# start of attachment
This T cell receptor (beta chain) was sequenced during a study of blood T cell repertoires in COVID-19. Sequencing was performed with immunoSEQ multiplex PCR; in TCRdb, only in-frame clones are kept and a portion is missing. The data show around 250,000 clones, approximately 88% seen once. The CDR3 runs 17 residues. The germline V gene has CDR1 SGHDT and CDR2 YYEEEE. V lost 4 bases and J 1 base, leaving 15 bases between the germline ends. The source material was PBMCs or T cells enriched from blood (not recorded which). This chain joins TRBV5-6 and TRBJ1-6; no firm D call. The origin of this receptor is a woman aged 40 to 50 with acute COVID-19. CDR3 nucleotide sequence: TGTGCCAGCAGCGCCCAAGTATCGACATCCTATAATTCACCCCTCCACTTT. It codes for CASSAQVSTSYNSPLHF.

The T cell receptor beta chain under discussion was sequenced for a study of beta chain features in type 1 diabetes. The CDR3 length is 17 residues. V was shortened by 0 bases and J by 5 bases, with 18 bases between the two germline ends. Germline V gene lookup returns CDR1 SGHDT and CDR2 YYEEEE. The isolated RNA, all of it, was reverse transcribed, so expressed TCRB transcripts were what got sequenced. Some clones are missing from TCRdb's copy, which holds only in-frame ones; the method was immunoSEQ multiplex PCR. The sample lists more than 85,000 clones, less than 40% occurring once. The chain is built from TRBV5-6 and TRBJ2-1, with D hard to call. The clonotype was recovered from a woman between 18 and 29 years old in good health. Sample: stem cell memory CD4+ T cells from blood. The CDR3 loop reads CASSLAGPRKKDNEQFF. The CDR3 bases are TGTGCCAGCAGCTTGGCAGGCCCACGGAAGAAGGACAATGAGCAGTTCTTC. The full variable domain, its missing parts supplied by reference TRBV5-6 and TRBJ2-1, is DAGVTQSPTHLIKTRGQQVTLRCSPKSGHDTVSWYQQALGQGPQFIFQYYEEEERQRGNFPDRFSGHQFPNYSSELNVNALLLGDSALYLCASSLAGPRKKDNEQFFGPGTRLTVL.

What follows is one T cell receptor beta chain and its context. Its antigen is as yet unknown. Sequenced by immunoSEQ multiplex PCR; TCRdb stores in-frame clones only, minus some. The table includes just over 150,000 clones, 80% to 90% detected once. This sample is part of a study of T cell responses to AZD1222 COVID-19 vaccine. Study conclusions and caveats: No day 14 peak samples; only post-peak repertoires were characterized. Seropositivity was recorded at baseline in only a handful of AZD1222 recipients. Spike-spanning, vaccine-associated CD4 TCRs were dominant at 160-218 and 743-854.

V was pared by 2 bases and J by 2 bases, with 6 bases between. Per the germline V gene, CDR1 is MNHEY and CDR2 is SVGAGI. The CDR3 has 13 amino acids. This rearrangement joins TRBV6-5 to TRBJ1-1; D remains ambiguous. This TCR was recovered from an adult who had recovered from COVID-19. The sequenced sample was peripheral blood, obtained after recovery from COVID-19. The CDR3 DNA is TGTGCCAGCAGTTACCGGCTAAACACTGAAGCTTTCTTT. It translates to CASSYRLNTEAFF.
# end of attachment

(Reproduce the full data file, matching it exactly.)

This T cell receptor (beta chain) was sequenced during a study of blood T cell repertoires in COVID-19. Sequencing was performed with immunoSEQ multiplex PCR; in TCRdb, only in-frame clones are kept and a portion is missing. The data show around 250,000 clones, approximately 88% seen once. The CDR3 runs 17 residues. The germline V gene has CDR1 SGHDT and CDR2 YYEEEE. V lost 4 bases and J 1 base, leaving 15 bases between the germline ends. The source material was PBMCs or T cells enriched from blood (not recorded which). This chain joins TRBV5-6 and TRBJ1-6; no firm D call. The origin of this receptor is a woman aged 40 to 50 with acute COVID-19. CDR3 nucleotide sequence: TGTGCCAGCAGCGCCCAAGTATCGACATCCTATAATTCACCCCTCCACTTT. It codes for CASSAQVSTSYNSPLHF.

The T cell receptor beta chain under discussion was sequenced for a study of beta chain features in type 1 diabetes. The CDR3 length is 17 residues. V was shortened by 0 bases and J by 5 bases, with 18 bases between the two germline ends. Germline V gene lookup returns CDR1 SGHDT and CDR2 YYEEEE. The isolated RNA, all of it, was reverse transcribed, so expressed TCRB transcripts were what got sequenced. Some clones are missing from TCRdb's copy, which holds only in-frame ones; the method was immunoSEQ multiplex PCR. The sample lists more than 85,000 clones, less than 40% occurring once. The chain is built from TRBV5-6 and TRBJ2-1, with D hard to call. The clonotype was recovered from a woman between 18 and 29 years old in good health. Sample: stem cell memory CD4+ T cells from blood. The CDR3 loop reads CASSLAGPRKKDNEQFF. The CDR3 bases are TGTGCCAGCAGCTTGGCAGGCCCACGGAAGAAGGACAATGAGCAGTTCTTC. The full variable domain, its missing parts supplied by reference TRBV5-6 and TRBJ2-1, is DAGVTQSPTHLIKTRGQQVTLRCSPKSGHDTVSWYQQALGQGPQFIFQYYEEEERQRGNFPDRFSGHQFPNYSSELNVNALLLGDSALYLCASSLAGPRKKDNEQFFGPGTRLTVL.

What follows is one T cell receptor beta chain and its context. Its antigen is as yet unknown. Sequenced by immunoSEQ multiplex PCR; TCRdb stores in-frame clones only, minus some. The table includes just over 150,000 clones, 80% to 90% detected once. This sample is part of a study of T cell responses to AZD1222 COVID-19 vaccine. Study conclusions and caveats: No day 14 peak samples; only post-peak repertoires were characterized. Seropositivity was recorded at baseline in only a handful of AZD1222 recipients. Spike-spanning, vaccine-associated CD4 TCRs were dominant at 160-218 and 743-854.

V was pared by 2 bases and J by 2 bases, with 6 bases between. Per the germline V gene, CDR1 is MNHEY and CDR2 is SVGAGI. The CDR3 has 13 amino acids. This rearrangement joins TRBV6-5 to TRBJ1-1; D remains ambiguous. This TCR was recovered from an adult who had recovered from COVID-19. The sequenced sample was peripheral blood, obtained after recovery from COVID-19. The CDR3 DNA is TGTGCCAGCAGTTACCGGCTAAACACTGAAGCTTTCTTT. It translates to CASSYRLNTEAFF.